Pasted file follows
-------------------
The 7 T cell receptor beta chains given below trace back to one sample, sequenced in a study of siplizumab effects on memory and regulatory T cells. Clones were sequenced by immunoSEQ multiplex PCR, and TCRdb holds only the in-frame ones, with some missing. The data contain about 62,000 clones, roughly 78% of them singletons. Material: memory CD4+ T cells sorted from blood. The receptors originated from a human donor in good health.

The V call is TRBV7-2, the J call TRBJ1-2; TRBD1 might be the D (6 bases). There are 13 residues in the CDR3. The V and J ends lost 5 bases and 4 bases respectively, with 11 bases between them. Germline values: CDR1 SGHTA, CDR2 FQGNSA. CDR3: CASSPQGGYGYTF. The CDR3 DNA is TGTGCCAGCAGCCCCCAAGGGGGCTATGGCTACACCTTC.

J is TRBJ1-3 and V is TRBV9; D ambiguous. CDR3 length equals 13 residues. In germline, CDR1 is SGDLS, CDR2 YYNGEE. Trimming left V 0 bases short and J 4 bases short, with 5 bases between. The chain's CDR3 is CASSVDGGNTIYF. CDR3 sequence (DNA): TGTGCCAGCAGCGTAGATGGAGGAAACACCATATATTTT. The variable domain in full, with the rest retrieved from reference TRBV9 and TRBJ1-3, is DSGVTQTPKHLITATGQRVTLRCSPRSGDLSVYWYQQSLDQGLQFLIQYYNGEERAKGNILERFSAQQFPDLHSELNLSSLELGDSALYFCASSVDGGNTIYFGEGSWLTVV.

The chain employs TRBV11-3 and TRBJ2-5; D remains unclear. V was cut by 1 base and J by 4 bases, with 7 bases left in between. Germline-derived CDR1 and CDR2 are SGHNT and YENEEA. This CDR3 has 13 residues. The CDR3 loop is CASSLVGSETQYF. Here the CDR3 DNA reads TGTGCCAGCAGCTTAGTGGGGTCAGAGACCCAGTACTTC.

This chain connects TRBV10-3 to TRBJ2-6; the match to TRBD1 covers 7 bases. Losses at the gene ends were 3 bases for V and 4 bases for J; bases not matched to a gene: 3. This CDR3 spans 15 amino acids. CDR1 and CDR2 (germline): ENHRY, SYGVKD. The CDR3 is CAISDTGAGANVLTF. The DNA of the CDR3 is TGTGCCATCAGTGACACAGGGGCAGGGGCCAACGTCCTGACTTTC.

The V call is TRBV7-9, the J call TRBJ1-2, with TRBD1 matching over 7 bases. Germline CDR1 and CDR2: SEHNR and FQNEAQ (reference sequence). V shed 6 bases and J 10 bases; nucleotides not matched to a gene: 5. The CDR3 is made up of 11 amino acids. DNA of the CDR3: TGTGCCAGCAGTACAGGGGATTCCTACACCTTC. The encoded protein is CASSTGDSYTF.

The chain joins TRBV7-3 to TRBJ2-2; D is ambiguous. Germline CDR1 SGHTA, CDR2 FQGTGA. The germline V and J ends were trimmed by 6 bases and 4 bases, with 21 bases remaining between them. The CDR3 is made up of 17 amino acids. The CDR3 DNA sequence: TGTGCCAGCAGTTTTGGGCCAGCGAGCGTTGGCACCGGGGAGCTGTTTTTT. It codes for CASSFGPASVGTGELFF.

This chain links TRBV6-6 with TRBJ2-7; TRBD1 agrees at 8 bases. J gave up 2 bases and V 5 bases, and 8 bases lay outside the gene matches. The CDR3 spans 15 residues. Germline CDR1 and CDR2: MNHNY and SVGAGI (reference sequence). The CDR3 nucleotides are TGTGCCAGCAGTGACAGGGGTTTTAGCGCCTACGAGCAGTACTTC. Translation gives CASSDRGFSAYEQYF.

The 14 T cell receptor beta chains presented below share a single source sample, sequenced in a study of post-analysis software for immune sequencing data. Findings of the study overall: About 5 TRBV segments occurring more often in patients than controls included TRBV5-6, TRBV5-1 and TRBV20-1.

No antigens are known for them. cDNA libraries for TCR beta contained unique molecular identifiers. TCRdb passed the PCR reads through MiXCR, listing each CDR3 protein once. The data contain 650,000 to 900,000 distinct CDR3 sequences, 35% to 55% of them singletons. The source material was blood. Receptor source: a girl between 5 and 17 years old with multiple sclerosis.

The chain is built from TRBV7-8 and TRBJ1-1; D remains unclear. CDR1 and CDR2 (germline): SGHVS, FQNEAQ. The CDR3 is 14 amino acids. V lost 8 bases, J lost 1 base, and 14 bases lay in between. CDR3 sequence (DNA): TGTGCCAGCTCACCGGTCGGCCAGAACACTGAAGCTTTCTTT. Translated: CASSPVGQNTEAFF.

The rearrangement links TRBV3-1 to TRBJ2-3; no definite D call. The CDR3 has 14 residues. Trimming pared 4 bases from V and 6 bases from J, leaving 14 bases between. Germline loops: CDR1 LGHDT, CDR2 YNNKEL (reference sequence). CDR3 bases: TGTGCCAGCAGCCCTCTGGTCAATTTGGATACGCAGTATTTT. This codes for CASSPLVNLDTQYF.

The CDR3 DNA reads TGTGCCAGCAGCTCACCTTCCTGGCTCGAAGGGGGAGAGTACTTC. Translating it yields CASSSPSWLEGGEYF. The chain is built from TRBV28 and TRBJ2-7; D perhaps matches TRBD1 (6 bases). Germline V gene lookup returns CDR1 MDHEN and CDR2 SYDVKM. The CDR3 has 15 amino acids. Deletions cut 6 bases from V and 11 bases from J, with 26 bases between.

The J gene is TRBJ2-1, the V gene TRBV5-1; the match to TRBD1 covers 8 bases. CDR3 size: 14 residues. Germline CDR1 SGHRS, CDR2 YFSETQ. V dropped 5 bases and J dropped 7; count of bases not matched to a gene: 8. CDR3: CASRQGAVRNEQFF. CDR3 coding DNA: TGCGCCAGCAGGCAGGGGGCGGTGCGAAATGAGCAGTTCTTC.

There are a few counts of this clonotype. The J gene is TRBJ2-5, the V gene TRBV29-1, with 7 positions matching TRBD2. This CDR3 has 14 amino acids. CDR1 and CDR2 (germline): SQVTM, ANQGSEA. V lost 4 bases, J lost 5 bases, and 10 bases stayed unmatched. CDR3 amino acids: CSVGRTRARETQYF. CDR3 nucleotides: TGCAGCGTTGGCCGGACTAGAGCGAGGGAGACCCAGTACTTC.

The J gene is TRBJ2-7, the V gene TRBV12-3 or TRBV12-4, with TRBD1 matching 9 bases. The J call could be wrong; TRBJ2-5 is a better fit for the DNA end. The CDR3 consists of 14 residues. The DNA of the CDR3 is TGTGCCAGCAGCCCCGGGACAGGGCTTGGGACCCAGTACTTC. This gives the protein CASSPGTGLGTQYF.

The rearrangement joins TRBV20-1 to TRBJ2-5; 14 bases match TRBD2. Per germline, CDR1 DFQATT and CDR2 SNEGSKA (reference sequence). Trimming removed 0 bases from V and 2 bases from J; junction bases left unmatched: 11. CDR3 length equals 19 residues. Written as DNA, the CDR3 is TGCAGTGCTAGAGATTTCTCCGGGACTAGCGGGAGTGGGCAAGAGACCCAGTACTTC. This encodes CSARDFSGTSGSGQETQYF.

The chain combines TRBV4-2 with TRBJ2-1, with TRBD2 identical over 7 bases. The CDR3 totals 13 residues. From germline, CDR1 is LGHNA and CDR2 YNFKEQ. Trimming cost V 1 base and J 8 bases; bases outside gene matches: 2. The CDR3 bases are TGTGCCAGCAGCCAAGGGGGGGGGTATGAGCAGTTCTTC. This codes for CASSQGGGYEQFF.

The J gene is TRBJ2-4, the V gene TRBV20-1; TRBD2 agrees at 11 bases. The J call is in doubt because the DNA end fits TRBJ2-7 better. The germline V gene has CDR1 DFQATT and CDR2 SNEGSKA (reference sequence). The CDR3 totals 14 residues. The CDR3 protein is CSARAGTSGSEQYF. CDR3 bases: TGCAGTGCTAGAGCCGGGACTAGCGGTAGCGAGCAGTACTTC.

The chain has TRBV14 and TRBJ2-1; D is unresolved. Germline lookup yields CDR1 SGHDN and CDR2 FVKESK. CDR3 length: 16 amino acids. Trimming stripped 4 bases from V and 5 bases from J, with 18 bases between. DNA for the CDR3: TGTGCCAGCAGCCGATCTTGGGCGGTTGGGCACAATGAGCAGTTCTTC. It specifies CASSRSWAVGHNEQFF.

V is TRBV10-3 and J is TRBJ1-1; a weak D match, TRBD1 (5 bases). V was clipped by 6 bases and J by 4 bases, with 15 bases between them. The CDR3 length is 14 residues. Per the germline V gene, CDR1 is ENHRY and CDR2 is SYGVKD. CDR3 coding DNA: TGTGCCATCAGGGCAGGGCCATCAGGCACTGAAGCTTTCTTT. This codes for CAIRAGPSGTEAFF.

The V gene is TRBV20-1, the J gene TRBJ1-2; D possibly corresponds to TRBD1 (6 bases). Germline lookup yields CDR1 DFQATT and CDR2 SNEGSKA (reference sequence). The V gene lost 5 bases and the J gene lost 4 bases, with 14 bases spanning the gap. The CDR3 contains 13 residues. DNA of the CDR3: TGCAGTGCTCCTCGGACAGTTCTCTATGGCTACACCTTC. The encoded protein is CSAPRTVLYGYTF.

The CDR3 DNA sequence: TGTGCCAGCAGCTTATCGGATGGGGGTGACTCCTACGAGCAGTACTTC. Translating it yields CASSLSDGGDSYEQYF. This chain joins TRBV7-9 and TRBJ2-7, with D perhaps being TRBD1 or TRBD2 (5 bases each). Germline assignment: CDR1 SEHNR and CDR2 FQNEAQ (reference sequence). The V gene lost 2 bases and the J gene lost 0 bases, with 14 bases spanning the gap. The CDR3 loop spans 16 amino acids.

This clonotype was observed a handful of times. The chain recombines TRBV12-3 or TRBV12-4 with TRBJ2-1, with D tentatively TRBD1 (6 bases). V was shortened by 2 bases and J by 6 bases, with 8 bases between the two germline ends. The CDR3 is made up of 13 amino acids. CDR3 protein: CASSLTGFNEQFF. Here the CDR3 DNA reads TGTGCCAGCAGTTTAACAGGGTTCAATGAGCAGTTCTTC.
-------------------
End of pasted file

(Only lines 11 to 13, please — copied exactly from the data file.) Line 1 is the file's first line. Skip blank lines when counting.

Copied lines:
The chain is built from TRBV7-8 and TRBJ1-1; D remains unclear. CDR1 and CDR2 (germline): SGHVS, FQNEAQ. The CDR3 is 14 amino acids. V lost 8 bases, J lost 1 base, and 14 bases lay in between. CDR3 sequence (DNA): TGTGCCAGCTCACCGGTCGGCCAGAACACTGAAGCTTTCTTT. Translated: CASSPVGQNTEAFF.

The rearrangement links TRBV3-1 to TRBJ2-3; no definite D call. The CDR3 has 14 residues. Trimming pared 4 bases from V and 6 bases from J, leaving 14 bases between. Germline loops: CDR1 LGHDT, CDR2 YNNKEL (reference sequence). CDR3 bases: TGTGCCAGCAGCCCTCTGGTCAATTTGGATACGCAGTATTTT. This codes for CASSPLVNLDTQYF.

The CDR3 DNA reads TGTGCCAGCAGCTCACCTTCCTGGCTCGAAGGGGGAGAGTACTTC. Translating it yields CASSSPSWLEGGEYF. The chain is built from TRBV28 and TRBJ2-7; D perhaps matches TRBD1 (6 bases). Germline V gene lookup returns CDR1 MDHEN and CDR2 SYDVKM. The CDR3 has 15 amino acids. Deletions cut 6 bases from V and 11 bases from J, with 26 bases between.